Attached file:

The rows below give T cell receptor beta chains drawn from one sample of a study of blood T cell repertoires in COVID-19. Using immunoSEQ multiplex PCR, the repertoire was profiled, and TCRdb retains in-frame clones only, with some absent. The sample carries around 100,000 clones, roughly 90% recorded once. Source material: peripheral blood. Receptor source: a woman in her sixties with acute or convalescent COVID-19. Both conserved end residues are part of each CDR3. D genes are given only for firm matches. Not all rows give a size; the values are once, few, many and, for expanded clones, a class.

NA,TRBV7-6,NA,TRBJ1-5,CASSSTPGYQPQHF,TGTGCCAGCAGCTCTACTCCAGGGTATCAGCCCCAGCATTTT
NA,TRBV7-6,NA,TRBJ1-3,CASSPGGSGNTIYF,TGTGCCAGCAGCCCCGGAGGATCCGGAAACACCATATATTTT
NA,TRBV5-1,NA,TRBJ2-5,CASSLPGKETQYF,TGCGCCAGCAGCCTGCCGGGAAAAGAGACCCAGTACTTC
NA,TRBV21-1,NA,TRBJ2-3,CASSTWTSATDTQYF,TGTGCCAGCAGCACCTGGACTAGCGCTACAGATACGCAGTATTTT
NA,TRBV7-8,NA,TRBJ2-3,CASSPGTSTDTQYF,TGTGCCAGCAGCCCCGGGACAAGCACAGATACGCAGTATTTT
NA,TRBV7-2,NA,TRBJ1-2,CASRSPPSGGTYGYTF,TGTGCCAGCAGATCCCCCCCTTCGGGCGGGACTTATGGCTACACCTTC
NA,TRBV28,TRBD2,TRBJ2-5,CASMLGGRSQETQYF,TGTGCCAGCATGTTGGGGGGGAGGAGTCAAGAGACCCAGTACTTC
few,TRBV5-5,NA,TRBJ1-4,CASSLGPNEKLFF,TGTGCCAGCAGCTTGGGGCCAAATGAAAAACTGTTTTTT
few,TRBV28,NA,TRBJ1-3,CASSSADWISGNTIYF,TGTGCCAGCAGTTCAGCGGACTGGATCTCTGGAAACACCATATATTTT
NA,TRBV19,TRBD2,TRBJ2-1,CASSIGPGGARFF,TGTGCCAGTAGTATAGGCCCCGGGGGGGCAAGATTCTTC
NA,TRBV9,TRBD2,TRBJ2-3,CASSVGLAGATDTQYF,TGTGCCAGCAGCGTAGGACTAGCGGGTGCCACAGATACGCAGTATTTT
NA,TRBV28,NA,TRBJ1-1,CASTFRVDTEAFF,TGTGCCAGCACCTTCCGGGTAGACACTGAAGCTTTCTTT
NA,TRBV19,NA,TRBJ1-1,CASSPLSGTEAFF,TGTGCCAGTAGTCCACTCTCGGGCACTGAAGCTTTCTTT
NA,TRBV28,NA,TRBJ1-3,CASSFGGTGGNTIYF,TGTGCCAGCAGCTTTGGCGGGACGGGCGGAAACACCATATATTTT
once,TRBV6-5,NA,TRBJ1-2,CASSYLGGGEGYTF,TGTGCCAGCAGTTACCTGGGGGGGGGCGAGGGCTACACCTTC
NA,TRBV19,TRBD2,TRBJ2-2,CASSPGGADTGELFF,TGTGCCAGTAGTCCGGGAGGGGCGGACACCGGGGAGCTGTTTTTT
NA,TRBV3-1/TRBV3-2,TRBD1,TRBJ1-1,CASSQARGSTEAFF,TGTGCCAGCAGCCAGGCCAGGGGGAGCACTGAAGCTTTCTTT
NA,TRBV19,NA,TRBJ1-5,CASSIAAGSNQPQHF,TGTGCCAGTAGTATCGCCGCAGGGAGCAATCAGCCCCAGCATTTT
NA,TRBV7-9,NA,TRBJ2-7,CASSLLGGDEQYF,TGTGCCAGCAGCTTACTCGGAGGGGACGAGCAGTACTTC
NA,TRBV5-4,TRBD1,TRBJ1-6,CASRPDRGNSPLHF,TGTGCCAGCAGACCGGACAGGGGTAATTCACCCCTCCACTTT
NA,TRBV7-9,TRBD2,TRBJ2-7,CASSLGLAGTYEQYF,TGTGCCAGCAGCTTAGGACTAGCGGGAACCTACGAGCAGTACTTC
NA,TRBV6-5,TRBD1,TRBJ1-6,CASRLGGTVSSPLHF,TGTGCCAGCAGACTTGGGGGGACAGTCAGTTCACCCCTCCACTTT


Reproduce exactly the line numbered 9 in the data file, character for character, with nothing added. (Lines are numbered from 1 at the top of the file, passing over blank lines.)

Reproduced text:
few,TRBV5-5,NA,TRBJ1-4,CASSLGPNEKLFF,TGTGCCAGCAGCTTGGGGCCAAATGAAAAACTGTTTTTT